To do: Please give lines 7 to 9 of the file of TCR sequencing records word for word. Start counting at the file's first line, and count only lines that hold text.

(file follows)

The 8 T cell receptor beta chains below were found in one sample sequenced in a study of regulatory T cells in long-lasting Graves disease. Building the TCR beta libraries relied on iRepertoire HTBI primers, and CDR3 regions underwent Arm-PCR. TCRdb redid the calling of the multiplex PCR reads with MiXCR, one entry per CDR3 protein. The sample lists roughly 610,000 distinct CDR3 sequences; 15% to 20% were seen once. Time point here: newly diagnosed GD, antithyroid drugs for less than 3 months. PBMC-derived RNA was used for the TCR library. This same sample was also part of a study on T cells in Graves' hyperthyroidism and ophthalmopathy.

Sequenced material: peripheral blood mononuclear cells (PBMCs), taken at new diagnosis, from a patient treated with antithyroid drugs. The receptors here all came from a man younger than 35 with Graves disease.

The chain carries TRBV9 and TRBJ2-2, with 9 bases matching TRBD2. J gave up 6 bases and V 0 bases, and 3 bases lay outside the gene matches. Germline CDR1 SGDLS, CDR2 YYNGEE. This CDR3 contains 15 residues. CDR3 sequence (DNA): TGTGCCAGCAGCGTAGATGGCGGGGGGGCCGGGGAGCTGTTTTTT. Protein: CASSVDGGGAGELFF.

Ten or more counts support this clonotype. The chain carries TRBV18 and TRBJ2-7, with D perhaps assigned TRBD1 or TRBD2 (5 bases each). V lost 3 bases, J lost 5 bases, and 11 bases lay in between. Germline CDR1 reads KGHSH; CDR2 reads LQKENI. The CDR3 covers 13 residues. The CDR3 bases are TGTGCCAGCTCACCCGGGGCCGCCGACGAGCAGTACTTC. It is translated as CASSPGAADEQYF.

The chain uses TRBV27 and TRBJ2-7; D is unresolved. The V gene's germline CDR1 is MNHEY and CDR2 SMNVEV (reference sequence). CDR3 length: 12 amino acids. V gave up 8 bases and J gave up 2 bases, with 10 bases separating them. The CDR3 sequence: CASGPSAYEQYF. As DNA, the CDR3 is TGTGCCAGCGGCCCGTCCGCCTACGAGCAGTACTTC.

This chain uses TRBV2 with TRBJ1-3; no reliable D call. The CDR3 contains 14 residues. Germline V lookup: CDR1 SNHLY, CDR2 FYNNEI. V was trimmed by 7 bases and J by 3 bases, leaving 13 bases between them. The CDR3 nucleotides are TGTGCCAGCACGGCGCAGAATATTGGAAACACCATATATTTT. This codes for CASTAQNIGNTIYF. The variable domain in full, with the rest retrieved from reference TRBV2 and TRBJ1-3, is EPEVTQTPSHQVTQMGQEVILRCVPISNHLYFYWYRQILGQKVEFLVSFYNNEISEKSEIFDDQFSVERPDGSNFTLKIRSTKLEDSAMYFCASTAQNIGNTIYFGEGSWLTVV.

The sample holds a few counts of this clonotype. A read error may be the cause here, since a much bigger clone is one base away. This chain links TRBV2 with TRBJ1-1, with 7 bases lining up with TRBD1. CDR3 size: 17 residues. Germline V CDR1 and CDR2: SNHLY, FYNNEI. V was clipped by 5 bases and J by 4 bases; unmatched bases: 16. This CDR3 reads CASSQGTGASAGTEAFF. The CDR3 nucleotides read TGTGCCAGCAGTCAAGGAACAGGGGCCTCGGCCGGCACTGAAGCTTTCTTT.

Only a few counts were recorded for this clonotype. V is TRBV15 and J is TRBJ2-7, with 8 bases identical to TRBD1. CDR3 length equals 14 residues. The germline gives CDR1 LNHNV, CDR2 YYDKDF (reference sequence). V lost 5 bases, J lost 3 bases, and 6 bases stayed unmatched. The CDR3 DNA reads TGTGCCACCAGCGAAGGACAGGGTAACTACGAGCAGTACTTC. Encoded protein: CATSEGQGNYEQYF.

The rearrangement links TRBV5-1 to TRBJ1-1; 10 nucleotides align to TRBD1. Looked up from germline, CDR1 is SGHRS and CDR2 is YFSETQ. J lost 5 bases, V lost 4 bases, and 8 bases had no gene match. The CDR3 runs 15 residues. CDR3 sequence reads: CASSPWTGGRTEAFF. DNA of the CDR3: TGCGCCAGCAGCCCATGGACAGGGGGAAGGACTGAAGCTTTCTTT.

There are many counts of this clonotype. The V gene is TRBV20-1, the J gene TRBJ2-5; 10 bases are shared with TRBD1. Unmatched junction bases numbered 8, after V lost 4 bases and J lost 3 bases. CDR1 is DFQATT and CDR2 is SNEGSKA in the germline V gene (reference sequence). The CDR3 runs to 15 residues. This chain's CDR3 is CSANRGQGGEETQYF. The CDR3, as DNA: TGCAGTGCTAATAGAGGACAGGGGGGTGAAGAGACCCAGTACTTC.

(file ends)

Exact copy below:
The sample holds a few counts of this clonotype. A read error may be the cause here, since a much bigger clone is one base away. This chain links TRBV2 with TRBJ1-1, with 7 bases lining up with TRBD1. CDR3 size: 17 residues. Germline V CDR1 and CDR2: SNHLY, FYNNEI. V was clipped by 5 bases and J by 4 bases; unmatched bases: 16. This CDR3 reads CASSQGTGASAGTEAFF. The CDR3 nucleotides read TGTGCCAGCAGTCAAGGAACAGGGGCCTCGGCCGGCACTGAAGCTTTCTTT.

Only a few counts were recorded for this clonotype. V is TRBV15 and J is TRBJ2-7, with 8 bases identical to TRBD1. CDR3 length equals 14 residues. The germline gives CDR1 LNHNV, CDR2 YYDKDF (reference sequence). V lost 5 bases, J lost 3 bases, and 6 bases stayed unmatched. The CDR3 DNA reads TGTGCCACCAGCGAAGGACAGGGTAACTACGAGCAGTACTTC. Encoded protein: CATSEGQGNYEQYF.

The rearrangement links TRBV5-1 to TRBJ1-1; 10 nucleotides align to TRBD1. Looked up from germline, CDR1 is SGHRS and CDR2 is YFSETQ. J lost 5 bases, V lost 4 bases, and 8 bases had no gene match. The CDR3 runs 15 residues. CDR3 sequence reads: CASSPWTGGRTEAFF. DNA of the CDR3: TGCGCCAGCAGCCCATGGACAGGGGGAAGGACTGAAGCTTTCTTT.